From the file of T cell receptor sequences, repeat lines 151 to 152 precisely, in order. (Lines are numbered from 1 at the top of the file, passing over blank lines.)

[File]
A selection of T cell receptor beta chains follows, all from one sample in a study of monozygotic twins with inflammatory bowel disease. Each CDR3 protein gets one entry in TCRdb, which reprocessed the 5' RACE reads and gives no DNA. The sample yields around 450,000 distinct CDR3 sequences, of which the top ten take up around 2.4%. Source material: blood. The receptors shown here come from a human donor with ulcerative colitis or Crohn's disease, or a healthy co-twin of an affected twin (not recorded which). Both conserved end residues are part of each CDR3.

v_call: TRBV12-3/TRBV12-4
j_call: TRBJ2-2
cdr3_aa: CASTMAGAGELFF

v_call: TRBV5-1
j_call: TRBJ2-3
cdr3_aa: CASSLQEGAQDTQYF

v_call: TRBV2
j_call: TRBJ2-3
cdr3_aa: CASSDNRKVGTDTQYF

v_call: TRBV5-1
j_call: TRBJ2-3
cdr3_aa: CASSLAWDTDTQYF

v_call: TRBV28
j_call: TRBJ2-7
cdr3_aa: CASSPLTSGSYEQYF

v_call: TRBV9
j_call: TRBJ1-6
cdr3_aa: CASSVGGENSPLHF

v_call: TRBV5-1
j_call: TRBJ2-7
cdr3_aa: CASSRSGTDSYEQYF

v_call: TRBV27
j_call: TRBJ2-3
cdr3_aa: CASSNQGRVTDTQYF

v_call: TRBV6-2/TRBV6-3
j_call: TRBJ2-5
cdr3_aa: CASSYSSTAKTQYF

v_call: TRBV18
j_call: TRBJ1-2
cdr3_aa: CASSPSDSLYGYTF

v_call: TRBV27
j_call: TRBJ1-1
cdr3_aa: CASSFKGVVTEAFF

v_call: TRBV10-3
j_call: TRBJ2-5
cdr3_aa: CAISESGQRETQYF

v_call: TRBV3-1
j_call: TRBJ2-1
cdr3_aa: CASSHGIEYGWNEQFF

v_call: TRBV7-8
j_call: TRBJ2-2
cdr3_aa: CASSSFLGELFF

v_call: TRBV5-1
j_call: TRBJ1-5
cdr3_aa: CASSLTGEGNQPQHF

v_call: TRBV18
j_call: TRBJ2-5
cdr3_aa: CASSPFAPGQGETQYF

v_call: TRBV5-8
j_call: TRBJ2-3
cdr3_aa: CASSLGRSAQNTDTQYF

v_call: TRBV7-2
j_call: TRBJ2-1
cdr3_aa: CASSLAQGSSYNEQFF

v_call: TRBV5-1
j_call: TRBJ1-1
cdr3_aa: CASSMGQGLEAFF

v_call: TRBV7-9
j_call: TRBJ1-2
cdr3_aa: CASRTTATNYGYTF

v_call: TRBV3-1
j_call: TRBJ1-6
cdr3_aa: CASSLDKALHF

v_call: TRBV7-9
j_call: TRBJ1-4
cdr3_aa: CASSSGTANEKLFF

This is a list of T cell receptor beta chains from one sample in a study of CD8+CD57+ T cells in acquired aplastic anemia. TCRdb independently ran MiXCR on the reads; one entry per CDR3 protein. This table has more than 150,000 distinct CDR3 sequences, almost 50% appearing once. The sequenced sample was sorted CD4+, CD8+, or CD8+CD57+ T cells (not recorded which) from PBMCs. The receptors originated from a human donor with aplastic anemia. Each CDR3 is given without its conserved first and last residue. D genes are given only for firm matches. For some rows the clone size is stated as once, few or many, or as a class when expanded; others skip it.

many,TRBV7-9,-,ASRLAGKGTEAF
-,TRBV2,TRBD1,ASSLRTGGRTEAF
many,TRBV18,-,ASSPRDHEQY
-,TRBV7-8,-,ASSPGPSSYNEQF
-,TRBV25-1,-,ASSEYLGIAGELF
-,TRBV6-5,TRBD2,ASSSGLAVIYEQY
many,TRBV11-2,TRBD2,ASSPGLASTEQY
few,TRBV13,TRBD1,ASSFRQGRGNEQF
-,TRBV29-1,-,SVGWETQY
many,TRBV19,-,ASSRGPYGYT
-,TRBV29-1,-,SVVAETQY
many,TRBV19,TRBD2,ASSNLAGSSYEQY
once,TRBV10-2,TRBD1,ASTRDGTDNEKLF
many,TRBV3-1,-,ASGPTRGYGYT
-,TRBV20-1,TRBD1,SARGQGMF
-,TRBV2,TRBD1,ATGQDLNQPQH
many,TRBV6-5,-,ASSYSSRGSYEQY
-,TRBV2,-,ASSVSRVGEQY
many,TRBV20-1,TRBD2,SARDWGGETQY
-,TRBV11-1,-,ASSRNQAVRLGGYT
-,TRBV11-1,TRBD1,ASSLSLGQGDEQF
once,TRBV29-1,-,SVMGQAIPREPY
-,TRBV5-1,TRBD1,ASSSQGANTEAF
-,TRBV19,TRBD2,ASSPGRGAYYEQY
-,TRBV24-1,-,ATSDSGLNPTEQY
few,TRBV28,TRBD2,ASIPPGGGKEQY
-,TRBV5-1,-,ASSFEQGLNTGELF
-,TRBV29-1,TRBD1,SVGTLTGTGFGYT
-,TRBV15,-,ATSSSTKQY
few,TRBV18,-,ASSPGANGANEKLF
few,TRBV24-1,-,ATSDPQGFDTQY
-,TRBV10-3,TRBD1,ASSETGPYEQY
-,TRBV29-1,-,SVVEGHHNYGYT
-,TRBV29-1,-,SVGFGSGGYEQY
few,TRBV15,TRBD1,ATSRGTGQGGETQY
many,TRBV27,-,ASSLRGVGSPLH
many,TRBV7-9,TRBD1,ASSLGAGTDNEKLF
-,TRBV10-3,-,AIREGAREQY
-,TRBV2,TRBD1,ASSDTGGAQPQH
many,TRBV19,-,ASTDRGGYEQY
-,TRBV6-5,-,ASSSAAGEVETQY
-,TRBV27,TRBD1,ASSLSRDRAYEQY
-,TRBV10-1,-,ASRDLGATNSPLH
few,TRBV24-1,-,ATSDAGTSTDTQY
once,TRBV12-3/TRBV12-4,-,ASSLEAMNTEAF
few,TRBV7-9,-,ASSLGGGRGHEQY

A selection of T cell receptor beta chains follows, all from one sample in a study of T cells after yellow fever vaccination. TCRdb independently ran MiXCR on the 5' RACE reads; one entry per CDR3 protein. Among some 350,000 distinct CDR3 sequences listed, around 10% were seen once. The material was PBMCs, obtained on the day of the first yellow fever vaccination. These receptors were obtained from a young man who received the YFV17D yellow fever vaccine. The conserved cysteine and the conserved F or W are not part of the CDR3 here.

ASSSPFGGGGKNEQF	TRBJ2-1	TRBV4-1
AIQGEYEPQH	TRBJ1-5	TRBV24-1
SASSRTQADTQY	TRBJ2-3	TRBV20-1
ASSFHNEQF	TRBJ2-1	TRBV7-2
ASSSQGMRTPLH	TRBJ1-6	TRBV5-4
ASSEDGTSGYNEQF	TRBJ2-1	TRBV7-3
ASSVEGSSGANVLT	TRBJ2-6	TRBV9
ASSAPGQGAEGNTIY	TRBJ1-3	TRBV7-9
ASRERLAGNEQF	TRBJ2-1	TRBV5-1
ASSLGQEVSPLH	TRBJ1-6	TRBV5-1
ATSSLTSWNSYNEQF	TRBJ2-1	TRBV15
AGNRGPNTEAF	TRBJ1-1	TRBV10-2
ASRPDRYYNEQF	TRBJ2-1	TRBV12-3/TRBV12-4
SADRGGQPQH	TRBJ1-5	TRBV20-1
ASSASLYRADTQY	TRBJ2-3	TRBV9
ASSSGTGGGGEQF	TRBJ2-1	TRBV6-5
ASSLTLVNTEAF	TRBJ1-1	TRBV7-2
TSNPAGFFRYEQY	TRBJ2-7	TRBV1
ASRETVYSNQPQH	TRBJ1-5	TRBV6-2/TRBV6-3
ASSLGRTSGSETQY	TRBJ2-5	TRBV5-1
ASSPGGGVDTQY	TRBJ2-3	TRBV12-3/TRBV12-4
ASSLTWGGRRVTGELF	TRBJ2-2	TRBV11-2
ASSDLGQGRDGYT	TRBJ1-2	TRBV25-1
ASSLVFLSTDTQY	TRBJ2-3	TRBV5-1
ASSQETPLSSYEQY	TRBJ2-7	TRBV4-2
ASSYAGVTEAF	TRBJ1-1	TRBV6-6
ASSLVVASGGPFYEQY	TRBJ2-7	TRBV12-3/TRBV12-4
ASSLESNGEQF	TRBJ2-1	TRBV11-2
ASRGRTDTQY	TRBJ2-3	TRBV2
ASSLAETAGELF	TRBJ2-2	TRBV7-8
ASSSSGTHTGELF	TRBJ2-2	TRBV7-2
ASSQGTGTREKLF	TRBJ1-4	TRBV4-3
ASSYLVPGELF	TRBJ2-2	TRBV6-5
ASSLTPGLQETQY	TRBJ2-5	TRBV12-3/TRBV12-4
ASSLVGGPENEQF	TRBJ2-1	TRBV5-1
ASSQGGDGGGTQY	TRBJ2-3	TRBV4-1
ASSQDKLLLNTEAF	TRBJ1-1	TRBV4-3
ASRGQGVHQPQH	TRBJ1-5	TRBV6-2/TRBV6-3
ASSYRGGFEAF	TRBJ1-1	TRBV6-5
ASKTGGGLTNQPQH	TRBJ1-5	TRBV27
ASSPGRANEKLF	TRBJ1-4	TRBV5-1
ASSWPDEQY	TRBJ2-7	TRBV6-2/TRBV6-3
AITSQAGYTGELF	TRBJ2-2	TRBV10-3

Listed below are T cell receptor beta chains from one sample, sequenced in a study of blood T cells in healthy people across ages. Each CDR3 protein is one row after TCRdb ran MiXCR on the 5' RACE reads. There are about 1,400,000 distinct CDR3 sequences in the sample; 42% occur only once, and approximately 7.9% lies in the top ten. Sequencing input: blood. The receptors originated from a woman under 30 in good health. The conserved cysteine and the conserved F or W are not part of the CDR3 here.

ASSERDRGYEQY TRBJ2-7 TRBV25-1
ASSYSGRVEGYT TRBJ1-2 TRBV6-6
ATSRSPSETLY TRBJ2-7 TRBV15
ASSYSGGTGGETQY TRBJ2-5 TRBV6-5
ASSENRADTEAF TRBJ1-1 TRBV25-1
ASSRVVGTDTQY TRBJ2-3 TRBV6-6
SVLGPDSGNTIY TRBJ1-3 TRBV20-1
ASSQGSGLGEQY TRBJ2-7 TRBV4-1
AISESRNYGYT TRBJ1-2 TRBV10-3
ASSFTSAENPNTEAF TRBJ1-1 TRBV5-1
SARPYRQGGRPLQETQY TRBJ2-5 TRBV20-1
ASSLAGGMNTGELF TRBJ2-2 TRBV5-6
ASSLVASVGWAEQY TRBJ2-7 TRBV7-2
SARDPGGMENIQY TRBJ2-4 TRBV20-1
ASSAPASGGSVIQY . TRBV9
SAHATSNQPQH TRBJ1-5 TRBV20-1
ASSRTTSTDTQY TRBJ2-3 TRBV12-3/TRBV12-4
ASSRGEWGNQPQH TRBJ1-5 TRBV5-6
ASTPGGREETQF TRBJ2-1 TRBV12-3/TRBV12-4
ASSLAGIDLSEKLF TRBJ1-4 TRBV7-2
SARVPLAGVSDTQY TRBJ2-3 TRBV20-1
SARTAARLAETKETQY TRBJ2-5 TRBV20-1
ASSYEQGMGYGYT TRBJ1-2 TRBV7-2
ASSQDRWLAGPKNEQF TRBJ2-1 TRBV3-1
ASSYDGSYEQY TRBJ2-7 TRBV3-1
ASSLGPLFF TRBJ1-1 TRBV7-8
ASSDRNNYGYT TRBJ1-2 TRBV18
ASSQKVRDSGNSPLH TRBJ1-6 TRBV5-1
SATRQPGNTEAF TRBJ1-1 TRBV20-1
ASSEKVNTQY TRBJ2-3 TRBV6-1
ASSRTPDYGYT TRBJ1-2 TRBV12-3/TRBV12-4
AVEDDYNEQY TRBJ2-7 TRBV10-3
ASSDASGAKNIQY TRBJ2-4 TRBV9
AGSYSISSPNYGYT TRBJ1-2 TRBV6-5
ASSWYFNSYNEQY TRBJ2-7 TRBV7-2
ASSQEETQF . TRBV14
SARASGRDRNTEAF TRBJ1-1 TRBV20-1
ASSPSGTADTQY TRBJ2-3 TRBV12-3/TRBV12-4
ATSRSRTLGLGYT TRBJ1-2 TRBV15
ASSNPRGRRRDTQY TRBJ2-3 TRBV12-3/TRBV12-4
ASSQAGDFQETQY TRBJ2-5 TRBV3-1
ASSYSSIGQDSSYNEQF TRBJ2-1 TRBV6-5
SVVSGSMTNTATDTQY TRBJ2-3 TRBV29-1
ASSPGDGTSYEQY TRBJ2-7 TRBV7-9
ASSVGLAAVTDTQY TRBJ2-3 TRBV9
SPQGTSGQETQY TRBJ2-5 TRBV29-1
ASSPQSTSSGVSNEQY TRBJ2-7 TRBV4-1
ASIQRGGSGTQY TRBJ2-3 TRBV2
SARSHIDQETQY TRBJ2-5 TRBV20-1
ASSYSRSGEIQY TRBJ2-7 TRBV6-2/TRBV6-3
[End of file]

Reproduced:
ASSQGGDGGGTQY	TRBJ2-3	TRBV4-1
ASSQDKLLLNTEAF	TRBJ1-1	TRBV4-3